Background To examine the combined influence of changes in physical activity, diet, smoking and alcohol consumption on all-cause mortality.
Methods Health behaviours were assessed in 1984/1985 and 1991/1992 in 8123 adults from the UK (4666 women, median age 41.0 years). An unhealthy lifestyle score was calculated, allocating one point for smoking, fruits and vegetables <3 times a day, physical activity <2 hours a week and >14 units (women) or >21 units of alcohol (men) per week.
Results There were 2003 deaths over a median follow-up of 6.6 years (IQR 5.9–7.2) following the resurvey. The modal change in the unhealthy lifestyle score was zero, 41.8% had the same score, 35.5% decreased and 22.7% increased score between surveys. A one unit decrease in the unhealthy lifestyle score was not associated with a beneficial effect on mortality (HR 0.93; 95% CI 0.83 to 1.04). A one unit increase in the unhealthy lifestyle score increased the risk of mortality (adjusted HR 1.09; 95% CI 1.01 to 1.18).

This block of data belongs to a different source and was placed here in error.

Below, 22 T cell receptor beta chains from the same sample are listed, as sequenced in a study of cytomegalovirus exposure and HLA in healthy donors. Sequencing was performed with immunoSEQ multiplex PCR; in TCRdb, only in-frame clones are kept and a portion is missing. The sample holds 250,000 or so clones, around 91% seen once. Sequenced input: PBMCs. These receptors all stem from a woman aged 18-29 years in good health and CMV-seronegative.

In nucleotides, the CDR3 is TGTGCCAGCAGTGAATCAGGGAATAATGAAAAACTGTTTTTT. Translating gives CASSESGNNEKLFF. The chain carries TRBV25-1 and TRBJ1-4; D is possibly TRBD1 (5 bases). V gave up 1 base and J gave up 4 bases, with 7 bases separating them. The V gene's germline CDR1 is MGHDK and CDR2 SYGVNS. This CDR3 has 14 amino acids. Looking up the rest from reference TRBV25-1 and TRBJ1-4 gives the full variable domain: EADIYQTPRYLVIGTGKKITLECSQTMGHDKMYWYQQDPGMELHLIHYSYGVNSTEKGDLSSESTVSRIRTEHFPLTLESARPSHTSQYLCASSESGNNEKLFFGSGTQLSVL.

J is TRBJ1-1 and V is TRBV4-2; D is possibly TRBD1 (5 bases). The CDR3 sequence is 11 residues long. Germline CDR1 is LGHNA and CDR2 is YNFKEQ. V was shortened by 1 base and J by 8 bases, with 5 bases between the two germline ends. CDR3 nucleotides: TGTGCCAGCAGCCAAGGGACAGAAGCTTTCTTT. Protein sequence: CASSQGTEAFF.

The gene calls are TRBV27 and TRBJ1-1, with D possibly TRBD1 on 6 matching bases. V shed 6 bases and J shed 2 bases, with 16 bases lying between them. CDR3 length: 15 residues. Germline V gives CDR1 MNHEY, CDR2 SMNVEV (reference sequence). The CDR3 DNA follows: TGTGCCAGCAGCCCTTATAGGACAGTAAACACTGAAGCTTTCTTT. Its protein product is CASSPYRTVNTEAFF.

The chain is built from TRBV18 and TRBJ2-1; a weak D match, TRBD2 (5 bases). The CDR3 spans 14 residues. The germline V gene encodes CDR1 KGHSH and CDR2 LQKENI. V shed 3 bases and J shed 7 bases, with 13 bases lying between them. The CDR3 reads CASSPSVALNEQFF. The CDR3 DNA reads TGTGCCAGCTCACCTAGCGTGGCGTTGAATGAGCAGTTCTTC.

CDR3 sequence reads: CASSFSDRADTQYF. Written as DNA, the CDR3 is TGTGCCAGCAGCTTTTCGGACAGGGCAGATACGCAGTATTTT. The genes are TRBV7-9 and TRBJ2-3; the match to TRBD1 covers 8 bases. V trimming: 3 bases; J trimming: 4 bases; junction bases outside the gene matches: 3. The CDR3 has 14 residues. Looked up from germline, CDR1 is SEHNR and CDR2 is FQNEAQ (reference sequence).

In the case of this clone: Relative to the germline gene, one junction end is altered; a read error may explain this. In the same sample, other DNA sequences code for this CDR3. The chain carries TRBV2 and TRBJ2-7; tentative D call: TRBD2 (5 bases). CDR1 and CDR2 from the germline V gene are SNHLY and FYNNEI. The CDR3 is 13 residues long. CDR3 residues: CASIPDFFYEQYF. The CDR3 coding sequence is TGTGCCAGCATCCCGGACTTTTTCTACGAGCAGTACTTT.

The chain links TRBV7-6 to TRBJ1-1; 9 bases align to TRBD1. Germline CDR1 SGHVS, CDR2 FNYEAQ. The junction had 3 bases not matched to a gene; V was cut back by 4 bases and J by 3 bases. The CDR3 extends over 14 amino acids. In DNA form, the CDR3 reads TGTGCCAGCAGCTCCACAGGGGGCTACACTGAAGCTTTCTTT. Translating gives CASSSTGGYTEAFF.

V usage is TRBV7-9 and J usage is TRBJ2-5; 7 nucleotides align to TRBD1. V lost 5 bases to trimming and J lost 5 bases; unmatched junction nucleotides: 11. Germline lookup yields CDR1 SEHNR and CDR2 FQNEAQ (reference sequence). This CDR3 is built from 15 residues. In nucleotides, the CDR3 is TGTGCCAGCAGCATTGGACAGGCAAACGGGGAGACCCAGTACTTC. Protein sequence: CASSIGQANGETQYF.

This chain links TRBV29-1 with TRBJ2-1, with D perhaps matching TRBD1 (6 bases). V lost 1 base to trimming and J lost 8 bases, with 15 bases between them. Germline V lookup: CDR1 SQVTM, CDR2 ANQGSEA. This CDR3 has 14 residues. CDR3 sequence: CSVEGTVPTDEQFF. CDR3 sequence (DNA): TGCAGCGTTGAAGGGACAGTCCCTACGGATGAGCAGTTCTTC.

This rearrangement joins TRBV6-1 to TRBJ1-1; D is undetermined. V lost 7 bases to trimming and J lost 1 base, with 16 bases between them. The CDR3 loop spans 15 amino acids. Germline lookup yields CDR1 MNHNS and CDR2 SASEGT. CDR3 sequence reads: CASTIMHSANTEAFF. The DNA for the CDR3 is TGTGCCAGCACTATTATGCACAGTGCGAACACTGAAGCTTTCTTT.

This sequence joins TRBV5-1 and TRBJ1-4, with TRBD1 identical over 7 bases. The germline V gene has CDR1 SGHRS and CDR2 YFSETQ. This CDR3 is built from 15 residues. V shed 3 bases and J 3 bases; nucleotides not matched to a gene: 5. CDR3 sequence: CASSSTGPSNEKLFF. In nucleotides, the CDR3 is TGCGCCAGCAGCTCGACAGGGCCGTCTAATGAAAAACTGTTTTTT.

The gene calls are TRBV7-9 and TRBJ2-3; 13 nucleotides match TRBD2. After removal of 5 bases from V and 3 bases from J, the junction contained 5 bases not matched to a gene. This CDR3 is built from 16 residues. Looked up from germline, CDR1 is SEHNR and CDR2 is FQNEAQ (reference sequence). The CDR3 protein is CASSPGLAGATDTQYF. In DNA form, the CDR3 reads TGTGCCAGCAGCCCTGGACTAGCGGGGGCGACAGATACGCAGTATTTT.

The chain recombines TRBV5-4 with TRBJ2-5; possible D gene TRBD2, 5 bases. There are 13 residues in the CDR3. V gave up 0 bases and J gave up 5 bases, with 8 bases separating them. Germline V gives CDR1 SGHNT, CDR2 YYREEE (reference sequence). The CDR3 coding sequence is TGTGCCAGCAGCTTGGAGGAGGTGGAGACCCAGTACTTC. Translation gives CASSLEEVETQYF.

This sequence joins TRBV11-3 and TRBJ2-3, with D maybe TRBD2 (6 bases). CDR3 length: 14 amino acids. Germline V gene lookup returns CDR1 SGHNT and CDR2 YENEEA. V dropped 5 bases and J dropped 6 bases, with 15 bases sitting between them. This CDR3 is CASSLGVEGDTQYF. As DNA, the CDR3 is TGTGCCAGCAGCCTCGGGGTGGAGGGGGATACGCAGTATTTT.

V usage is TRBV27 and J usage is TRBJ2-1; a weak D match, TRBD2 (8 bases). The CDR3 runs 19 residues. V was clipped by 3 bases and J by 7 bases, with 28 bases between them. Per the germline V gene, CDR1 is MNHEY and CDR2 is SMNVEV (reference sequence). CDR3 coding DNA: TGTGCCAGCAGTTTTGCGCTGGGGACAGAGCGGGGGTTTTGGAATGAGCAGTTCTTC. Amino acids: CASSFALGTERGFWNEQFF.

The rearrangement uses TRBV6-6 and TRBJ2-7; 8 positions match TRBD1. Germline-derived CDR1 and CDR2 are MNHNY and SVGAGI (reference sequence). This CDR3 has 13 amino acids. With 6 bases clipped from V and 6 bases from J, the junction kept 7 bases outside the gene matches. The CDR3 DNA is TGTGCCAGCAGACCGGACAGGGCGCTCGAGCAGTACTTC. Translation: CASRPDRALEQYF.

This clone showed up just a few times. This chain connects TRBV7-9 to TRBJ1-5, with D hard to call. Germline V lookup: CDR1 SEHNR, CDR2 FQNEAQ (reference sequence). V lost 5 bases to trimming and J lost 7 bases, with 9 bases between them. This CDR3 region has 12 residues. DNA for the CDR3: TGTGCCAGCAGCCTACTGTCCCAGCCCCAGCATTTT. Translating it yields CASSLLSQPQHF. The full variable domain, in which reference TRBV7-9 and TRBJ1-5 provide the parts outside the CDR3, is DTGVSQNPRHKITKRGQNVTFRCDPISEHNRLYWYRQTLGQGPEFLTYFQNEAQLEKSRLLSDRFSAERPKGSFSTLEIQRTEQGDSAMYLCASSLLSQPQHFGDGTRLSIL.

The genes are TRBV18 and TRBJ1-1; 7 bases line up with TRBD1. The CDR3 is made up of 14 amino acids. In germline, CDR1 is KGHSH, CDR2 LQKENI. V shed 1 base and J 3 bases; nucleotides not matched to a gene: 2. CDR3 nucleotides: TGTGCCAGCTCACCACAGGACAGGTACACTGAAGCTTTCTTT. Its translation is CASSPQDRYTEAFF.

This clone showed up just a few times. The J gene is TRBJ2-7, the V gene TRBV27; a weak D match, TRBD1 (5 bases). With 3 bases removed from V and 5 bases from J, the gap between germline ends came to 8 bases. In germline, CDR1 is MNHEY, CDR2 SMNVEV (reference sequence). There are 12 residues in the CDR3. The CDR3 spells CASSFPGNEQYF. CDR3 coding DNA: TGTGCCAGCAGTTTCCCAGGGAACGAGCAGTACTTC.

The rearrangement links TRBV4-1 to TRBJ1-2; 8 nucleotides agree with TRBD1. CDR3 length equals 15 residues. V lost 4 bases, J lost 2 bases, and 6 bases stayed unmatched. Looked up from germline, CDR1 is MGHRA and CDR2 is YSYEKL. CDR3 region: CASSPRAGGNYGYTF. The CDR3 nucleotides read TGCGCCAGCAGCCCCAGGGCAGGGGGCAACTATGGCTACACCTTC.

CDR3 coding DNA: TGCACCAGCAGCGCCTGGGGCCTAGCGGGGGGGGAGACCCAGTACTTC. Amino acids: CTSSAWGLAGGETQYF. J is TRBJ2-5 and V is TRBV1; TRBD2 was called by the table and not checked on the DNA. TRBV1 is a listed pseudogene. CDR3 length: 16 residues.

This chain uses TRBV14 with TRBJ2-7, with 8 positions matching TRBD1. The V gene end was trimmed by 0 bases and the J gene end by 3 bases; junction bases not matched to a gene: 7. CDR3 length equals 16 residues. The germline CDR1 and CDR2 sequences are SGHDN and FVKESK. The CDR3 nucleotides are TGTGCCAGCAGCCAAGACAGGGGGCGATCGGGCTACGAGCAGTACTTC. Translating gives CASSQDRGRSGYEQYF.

Conclusions In this general population sample, the adoption of an unhealthy lifestyle was associated with an increased risk of mortality.
Statistics from Altmetric.com
If you wish to reuse any or all of this article please use the link below which will take you to the Copyright Clearance Center’s RightsLink service. You will be able to get a quick price and instant permission to reuse the content in many different ways.